Netanyahu faces deluge of criticism over false report
Sharing a news report about Arab Bnei Sakhnin supporters booing a minute's silence for victims of flood disaster, PM says their conduct a 'disgrace'; when report was debunked shortly thereafter, opposition MKs attacked Netanyahu for 'only busying himself with incitement.'
Netanyahu denounced supporters of the Arab-Israeli team, the only such team playing in Israel's Premier League, on the basis of a news report that said boos were heard from stands housing Bnei Sakhnin fans before a game against Hapoel Ra'anana.
"It's a disgrace," Prime Minister Netanyahu's post said. "I expect all public figures, Jewish and non-Jewish alike, to unequivocally denounce this reprehensible behavior."
Several hours later, however, claims were made that the report Netanyahu's post was based on was wrong, and that no boos were heard from Sakhnin fans.
The team itself claimed the only incident taking place was that a group of some 250 children aged 5-7 invited to the game failed to stand as the announcement of the minute's silence was made in Hebrew, which they could not understand.
The referee's report and television cameras also made no mention of any boos or disturbances during the memorial.
This led Arab MKs to strongly attack the premier, and compare the recent post with his assertion that "Arab voters are going to the polls in droves" on the day of the elections for the 20th Knesset three years ago—which Netanyahu later apologized for.
Joint List Chairman MK Ayman Odeh, for instance, tweeted, "Fake news, Netanyahu-style, as he has forgotten his position and acts like a garden variety thug. The prime minister is uninterested in facts. From 'droves of Arabs' to 'They did not stand at attention'—he is only interested in incitement. From this point, hate crimes are not far away."
Fellow Joint List lawmaker Ahmad Tibi, himself a Sakhnin supporter, wrote, "Never mind that the report was false and it's clear no one booed the minute's silence, and never mind that you never made a post when your friends in the eastern terrace (where hard-line supporters of Beitar Jerusalem sit—ed) shouted 'Mohammad is dead' and other gutter repertoire."
"Is that what you're busying yourself with? How much longer will you incite? We still remember the inciting post regarding the 'nationalistic rape' that never was. When will you apologize?" Tibi demanded.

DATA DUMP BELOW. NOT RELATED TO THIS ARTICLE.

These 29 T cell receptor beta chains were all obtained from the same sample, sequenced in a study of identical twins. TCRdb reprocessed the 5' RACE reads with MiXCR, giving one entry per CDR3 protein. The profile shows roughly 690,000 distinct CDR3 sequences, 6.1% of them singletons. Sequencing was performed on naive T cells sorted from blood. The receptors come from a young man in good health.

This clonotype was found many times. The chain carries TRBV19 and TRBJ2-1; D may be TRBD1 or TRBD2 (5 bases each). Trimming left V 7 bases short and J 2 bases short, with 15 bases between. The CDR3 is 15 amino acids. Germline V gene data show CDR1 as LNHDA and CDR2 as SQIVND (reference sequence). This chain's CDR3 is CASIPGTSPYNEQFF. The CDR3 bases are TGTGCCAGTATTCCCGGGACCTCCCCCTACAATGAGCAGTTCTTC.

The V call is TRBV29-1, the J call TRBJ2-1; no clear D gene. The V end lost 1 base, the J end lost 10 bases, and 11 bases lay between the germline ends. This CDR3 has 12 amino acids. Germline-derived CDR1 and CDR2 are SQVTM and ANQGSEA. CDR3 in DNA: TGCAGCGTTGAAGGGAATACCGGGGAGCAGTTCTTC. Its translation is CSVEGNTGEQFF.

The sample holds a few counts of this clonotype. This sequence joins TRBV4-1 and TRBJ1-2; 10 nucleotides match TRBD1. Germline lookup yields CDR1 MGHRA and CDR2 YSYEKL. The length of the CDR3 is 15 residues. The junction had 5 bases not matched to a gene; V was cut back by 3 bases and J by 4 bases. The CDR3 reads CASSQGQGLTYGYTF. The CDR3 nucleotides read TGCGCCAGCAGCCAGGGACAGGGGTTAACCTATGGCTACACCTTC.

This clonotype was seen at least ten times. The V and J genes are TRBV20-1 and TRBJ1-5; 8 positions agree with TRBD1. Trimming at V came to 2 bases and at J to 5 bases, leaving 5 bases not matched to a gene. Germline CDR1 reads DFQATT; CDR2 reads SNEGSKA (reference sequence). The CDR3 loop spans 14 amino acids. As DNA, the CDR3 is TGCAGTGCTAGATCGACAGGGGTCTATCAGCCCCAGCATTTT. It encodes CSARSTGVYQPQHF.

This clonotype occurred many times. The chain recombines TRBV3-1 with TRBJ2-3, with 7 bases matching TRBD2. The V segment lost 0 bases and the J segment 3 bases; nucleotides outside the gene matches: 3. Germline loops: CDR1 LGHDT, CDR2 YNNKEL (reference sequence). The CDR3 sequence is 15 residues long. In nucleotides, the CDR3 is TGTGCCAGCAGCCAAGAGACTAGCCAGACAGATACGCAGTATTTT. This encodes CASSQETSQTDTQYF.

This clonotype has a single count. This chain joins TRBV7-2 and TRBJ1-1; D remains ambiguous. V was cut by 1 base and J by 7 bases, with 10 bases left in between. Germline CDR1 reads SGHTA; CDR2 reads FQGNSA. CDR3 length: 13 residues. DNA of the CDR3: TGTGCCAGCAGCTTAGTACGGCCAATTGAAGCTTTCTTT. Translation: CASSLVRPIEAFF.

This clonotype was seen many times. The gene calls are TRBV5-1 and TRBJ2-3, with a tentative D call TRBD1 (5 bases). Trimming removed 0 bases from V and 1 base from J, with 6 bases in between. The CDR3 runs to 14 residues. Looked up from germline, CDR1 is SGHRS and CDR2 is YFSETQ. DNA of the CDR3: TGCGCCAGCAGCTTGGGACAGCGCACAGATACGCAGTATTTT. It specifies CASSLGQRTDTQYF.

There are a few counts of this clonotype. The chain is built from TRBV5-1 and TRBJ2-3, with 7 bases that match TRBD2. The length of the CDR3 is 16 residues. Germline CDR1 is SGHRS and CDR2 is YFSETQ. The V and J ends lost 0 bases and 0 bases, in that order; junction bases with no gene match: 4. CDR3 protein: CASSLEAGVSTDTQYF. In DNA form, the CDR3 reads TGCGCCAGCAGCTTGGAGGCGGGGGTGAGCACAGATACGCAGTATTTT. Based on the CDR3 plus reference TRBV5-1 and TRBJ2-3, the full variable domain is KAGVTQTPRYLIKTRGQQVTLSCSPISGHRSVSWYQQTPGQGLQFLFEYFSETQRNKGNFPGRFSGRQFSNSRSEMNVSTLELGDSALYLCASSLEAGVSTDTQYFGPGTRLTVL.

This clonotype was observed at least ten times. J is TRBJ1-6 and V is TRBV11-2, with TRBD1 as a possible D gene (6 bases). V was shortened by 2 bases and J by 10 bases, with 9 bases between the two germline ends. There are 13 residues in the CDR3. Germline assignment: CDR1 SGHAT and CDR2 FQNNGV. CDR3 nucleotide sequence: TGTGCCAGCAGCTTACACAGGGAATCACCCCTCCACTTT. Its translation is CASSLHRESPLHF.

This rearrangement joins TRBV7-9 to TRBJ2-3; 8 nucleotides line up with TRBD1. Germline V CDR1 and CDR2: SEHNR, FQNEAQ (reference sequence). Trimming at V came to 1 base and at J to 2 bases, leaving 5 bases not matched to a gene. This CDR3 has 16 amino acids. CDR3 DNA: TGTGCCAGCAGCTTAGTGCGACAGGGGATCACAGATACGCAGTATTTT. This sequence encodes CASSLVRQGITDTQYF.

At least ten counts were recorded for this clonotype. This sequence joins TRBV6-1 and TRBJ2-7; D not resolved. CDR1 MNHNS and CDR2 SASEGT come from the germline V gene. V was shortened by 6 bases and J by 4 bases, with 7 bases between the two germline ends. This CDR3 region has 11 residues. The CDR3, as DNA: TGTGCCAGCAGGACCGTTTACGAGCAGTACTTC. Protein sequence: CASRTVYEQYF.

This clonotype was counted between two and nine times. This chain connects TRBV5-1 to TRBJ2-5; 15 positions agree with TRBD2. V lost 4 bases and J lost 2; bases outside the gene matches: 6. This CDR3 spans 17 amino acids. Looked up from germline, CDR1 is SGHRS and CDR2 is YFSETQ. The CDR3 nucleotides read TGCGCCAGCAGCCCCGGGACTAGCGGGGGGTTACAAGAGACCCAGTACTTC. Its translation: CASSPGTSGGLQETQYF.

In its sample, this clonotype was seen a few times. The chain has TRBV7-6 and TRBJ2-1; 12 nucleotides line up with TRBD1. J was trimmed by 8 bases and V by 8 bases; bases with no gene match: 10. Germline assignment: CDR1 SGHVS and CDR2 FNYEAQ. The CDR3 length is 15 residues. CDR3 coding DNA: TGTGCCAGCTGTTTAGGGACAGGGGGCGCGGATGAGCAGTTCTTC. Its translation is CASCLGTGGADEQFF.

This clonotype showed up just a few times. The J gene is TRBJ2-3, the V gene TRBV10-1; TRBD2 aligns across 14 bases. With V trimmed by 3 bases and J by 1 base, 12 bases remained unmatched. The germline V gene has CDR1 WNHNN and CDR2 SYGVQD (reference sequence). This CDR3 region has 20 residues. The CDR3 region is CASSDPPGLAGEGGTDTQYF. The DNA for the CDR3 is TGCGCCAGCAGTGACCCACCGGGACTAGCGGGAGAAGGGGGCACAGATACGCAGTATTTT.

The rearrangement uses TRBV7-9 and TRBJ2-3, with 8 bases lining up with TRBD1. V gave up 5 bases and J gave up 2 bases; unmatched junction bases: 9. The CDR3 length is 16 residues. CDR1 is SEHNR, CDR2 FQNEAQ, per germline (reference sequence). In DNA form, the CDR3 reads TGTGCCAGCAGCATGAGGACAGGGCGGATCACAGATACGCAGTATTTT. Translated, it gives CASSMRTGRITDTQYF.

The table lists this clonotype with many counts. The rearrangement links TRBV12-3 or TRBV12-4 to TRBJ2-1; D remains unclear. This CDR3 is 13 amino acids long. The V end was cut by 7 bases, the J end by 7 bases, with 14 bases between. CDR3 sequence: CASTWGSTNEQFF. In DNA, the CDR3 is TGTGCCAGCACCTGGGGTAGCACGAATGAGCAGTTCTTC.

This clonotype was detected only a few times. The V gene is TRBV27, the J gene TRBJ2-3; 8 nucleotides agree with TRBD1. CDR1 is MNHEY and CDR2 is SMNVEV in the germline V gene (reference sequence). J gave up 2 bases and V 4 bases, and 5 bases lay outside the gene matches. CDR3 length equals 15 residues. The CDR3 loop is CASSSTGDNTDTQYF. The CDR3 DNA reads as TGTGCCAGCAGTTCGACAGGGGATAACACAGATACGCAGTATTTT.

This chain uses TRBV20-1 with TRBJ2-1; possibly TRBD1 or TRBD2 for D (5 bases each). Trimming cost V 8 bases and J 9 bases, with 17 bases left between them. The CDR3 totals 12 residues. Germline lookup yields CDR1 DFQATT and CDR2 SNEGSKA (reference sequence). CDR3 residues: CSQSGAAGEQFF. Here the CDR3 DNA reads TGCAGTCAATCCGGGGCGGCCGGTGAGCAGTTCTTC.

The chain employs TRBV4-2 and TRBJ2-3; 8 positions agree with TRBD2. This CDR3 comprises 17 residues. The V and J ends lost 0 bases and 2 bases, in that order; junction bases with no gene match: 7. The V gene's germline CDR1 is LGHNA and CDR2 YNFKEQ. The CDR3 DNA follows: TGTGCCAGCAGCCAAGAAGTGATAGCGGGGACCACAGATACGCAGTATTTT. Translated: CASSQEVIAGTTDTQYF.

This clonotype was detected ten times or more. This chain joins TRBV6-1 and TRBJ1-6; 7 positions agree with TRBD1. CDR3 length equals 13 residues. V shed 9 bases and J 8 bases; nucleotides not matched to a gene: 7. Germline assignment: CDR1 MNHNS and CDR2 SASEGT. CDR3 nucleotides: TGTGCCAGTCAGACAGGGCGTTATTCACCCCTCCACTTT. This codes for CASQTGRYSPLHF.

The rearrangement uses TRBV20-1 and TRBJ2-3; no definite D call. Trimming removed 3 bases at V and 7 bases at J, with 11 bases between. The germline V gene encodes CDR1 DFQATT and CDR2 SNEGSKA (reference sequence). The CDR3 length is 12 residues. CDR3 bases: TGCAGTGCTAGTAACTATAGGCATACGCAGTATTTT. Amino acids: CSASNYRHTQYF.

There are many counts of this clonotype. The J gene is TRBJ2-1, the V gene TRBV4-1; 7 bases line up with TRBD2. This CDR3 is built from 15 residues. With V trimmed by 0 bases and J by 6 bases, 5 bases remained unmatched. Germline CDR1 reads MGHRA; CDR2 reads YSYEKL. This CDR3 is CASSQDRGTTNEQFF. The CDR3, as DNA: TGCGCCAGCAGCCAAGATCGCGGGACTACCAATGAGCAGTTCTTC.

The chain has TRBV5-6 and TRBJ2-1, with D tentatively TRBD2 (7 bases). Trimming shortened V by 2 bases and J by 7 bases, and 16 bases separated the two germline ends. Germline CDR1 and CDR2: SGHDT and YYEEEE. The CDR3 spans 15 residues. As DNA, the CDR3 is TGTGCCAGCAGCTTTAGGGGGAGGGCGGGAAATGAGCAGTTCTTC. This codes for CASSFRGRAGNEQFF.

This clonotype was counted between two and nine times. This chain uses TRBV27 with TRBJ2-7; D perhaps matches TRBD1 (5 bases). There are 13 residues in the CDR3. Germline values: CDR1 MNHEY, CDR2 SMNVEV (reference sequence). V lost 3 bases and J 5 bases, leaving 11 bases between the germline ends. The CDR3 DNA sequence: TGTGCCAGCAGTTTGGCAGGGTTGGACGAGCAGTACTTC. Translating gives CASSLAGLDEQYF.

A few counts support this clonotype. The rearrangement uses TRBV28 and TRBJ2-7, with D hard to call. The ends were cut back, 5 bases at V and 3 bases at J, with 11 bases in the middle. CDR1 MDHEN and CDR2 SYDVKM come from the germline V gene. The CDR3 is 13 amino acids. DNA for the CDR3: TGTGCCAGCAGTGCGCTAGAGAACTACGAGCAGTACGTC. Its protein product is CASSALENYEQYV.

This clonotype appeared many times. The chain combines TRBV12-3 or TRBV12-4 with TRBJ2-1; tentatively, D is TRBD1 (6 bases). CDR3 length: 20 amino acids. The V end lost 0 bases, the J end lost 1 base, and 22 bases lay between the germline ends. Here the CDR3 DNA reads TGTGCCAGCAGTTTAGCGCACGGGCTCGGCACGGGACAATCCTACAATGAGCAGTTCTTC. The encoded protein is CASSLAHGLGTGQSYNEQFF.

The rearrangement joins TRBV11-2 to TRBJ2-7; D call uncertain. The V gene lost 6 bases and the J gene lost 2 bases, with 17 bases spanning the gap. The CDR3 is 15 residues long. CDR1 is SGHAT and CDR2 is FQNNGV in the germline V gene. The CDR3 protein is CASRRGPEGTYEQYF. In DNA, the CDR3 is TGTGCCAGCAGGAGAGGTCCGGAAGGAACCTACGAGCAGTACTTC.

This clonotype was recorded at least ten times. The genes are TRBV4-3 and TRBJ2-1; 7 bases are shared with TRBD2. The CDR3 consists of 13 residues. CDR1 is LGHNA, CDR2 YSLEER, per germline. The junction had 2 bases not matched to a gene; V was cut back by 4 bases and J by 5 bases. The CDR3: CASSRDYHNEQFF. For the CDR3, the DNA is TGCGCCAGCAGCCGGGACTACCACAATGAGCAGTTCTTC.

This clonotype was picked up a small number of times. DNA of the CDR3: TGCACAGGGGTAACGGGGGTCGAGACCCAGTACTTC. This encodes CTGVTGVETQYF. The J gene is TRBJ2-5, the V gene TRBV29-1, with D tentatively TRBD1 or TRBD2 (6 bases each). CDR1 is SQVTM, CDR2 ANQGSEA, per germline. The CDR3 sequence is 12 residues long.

Joining the chorus of voices against Netanyahu was Zionist Union Chairman Avi Gabbay, who said, "A prime minister who cares would have held a series of discussions to try and figure out what happened and what should be done to prevent the next disaster, or at least ask Education Minister Bennett what he did on the matter, which he didn't."
"Instead, Netanyahu is busy inciting with falsehoods against 20 percents of his citizenry," Gabbay accused.
Chairman of the Yesh Atid Knesset parliamentary group Ofer Shelah made his own comment on the matter, tweeting, "Someone spread a rumor that boos were heard at a Sakhnin soccer game during a minute's silence to the victims of the flood disaster."
"The Football Association, which examined the video, Ra'anana's coach and owner—all say it never happened. And who jumped in anyway to incite on the basis of an unfounded rumor? The prime minister, of course. Since when has the truth gotten in the way of Bibi's inciting and divisiveness?" Shelah said.
On the other side of the aisle, communications minister and Netanyahu confidant Ayoob Kara joined Netanyahu's denunciation of the Sakhnin supporters' conduct. "Booing the minute's silence for the victims," he maintained, "is disgraceful conduct that severely offends families and harms coexistence between Jews and Arabs in Israel."
"Sport must remain outside the boundaries of politics and the Football Association must intercede to turn sport stadiums into places of unity that sever hate," Kara added.
The Prime Minister's Office declined comment on the matter.